Vol 7 No. 42 - July 11, 2007

What the new condo law
means to you
By Louise Bolger
sun staff writer

Last week we discussed the fairness of the proposed changes to the existing Save Our Homes state statute. This week, after celebrating the birth of our nation, it seems that more of our homeowners’ inalienable rights have been be taken away, again by the state of Florida.

At the end of June, Gov. Charlie Christ signed into law a bill stating that only 80 percent of condo owners in a condominium complex must consent to the sale of the property. This would override original condominium documents that might have been written at a higher sale percentage standard.

Senate Bill 314 states the following: Optional Termination – unless the declaration provides for a lower percentage, the condominium form of ownership of the property may be terminated pursuant to a plan of termination approved by at least 80 percent of the total voting interests of the condominium…..

The bill goes on to state that this does not apply if 75 percent or more the units are timeshare. It also covers "circumstances that may create economic waste, areas of disrepair, or obsolescence of a condominium property for its intended use and thereby lower property tax values."

According to the wording in the bill, the intention is to preserve the value of the property interests and the rights of owners.

OK, what does this all mean to you, the average condo owner? First of all take a look at your original condo documents, I suggest you do this early in the morning after a good night’s sleep and a cup of strong coffee. If you’re clever enough to find the section regarding voting rights and property sales, then you’ll know whether or not this new law has removed any of your property rights.

My condo documents state that to terminate the condominium association, as in the case of a sale, all owners need to agree, 100 percent. However, if there is destruction of two-thirds or more of the buildings then only a three -fourths vote is required to elect not to rebuild. In this case, the state is overriding my condo documents stating that 80 percent is sufficient to terminate the condominium association, removing some of the rights I agreed to when I purchased.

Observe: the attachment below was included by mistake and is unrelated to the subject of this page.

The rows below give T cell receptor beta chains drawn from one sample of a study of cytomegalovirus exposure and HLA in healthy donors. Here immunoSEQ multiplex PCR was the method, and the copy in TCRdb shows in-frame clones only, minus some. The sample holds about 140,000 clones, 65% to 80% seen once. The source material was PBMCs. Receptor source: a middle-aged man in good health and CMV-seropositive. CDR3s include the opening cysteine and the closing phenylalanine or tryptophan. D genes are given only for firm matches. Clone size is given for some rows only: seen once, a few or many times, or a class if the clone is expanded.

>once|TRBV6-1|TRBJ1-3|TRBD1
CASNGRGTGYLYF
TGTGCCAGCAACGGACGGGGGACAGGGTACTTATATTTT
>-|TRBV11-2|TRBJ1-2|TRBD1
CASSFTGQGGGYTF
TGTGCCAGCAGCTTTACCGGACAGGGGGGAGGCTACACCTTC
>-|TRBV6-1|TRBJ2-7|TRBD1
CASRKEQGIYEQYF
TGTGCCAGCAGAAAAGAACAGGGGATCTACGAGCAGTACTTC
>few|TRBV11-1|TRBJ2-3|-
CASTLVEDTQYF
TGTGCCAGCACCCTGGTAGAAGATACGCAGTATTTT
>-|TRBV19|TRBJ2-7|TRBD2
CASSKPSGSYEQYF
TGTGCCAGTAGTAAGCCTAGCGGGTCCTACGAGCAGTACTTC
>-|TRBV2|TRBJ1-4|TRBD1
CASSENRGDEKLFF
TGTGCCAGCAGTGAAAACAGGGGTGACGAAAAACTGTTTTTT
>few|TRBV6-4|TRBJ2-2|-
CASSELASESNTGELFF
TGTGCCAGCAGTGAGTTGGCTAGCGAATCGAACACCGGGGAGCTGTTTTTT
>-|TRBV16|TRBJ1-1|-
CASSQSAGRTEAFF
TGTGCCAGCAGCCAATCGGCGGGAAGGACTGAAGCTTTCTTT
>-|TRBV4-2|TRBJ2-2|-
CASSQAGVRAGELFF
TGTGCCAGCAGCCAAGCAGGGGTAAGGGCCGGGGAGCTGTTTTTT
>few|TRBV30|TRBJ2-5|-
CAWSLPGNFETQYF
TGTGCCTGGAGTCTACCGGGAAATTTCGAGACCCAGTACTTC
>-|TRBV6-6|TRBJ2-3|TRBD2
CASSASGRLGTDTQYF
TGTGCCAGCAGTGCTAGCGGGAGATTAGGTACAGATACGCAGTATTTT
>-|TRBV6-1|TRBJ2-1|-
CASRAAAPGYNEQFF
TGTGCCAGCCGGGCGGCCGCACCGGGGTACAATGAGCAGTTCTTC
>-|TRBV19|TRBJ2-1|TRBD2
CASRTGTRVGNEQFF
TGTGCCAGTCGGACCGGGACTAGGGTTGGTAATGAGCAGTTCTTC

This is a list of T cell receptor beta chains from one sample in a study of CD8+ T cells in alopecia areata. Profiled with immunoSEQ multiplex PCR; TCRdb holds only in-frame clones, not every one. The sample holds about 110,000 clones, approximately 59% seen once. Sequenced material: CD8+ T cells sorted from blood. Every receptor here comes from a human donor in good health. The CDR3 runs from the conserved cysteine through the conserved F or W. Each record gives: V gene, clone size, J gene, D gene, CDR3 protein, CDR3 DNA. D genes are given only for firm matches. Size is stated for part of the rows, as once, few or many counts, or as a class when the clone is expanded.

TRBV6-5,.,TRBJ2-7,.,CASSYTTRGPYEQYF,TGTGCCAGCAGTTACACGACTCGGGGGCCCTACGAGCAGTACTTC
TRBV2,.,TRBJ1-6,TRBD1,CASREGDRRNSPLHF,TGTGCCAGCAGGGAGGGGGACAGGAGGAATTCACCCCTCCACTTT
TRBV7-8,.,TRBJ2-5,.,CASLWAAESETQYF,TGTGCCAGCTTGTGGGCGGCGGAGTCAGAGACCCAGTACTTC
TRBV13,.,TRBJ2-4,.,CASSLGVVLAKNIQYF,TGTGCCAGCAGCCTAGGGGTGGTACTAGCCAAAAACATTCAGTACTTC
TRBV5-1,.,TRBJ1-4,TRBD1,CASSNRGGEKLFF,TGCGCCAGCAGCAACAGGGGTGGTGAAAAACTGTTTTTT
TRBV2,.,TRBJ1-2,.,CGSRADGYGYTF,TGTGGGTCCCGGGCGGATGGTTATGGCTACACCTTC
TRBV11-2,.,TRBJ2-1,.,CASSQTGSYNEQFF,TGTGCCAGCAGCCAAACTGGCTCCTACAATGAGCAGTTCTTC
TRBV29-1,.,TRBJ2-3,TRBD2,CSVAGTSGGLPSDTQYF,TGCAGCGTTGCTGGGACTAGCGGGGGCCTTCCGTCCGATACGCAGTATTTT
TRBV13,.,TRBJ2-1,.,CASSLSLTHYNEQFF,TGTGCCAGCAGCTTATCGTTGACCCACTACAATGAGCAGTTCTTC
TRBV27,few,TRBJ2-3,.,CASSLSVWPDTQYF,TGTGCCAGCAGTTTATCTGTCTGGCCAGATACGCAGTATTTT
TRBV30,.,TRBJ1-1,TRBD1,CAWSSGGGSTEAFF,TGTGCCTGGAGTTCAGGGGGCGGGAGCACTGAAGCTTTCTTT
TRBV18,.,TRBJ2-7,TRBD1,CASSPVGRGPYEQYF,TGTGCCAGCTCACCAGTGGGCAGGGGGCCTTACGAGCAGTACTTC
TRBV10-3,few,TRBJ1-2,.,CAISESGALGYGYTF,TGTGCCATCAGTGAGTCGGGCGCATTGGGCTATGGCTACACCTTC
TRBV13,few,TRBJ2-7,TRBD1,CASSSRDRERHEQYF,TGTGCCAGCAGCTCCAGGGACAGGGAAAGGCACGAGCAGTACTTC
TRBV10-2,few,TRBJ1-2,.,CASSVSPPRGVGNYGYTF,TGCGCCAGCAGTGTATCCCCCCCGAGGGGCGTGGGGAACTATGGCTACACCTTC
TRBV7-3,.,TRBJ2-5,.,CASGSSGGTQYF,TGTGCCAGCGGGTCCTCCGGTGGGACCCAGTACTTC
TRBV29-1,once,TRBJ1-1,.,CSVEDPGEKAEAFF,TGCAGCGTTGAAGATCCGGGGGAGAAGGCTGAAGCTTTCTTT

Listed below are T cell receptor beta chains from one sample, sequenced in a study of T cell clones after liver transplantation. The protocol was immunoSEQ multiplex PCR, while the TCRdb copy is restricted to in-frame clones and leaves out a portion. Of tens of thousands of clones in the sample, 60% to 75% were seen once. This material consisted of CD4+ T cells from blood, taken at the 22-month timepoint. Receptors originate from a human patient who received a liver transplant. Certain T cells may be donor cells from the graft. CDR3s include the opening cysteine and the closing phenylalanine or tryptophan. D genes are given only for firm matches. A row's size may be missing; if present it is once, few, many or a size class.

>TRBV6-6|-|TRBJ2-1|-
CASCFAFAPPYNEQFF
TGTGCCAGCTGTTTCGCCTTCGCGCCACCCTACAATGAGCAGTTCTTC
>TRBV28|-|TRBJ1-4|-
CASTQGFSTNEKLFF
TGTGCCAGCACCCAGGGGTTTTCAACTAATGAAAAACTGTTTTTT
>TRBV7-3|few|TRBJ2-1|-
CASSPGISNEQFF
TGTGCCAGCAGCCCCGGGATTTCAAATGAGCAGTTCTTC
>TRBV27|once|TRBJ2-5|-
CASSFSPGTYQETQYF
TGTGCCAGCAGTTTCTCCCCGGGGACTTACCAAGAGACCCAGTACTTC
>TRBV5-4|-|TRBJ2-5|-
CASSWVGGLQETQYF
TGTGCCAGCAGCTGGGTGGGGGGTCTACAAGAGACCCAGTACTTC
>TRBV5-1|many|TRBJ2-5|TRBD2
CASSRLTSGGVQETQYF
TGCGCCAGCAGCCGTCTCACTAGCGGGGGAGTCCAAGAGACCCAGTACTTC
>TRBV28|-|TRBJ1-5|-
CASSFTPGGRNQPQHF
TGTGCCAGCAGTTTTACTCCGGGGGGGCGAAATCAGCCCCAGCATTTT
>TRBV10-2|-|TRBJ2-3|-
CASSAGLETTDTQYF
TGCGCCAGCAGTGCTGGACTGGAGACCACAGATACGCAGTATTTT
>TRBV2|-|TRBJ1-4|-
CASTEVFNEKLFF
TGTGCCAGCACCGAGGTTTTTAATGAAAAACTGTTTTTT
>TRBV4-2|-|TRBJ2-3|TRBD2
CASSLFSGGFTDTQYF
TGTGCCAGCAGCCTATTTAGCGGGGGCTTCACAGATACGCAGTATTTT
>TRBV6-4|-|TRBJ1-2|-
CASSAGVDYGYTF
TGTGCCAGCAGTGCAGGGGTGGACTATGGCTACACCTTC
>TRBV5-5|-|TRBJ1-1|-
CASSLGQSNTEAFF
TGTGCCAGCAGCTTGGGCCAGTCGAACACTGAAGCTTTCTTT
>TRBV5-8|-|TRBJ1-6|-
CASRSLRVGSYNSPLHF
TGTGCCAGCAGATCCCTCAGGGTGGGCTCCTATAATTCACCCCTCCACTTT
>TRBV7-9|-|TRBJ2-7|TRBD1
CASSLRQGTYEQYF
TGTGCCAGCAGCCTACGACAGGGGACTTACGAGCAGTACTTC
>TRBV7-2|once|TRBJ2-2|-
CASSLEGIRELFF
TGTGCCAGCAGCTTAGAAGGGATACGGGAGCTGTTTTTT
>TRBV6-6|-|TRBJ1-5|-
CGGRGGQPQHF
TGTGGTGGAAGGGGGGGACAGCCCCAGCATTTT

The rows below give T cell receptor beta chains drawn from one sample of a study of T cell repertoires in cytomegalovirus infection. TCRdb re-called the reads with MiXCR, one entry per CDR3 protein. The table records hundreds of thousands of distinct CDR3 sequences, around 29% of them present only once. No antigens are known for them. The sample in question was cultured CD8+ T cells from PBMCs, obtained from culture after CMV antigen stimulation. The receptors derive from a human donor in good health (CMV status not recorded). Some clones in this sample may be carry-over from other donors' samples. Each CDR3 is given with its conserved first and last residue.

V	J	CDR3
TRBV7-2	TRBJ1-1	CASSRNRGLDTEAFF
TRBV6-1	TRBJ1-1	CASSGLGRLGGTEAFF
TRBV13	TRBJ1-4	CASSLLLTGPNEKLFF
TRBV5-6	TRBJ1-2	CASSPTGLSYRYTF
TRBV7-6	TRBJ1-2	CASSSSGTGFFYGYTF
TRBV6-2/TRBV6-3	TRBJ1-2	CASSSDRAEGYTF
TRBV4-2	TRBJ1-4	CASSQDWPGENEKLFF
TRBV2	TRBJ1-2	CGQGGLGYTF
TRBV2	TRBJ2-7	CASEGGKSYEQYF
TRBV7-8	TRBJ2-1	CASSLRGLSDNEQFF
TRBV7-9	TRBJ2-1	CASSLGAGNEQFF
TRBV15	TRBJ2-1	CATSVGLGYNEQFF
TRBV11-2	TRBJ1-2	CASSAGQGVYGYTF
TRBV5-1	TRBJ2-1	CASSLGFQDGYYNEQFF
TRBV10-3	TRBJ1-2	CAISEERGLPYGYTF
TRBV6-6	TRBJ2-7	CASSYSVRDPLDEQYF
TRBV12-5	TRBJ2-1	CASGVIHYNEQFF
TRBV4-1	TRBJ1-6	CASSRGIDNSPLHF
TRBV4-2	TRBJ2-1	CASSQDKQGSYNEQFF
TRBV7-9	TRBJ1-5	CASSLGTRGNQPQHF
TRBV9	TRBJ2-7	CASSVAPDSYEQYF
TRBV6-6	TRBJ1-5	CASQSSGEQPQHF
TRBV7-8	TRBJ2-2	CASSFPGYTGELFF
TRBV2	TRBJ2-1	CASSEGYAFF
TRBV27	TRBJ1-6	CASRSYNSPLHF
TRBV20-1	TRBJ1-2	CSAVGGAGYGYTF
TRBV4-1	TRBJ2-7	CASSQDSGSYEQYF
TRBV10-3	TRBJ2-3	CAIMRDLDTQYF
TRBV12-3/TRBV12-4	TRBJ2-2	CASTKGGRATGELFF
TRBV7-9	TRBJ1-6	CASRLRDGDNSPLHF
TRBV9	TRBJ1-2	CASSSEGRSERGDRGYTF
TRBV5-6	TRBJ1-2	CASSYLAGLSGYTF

This being said, the reality is that getting even 80 percent of owners to agree to a sale, or anything else, isn’t easy. That combined with the current oversupply of condominium units on the market for sale isn’t making the market favorable for developers who may want to buy out older complexes for the land.

But this real estate market won’t be the same forever. Eventually the market will make a comeback. Anna Maria Island and surrounding waterfront areas have some of the oldest condominium complexes in the state that are sitting on some of the most desirable pieces of property in the state. The area is ripe for developers who are looking for waterfront property to build very upscale communities. This could really impact smaller condominium associations where obtaining approval from 80 percent of owners will be a lot easier especially if one owner has purchased several units as an investment.

Last year then Gov. Jeb Bush vetoed a similar bill, arguing that this law would diminish security in ownership of private property. I couldn’t agree more. Condominium living certainly entails some compromises, however, taking away existing rights and possibly reducing property values is too much of a compromise.

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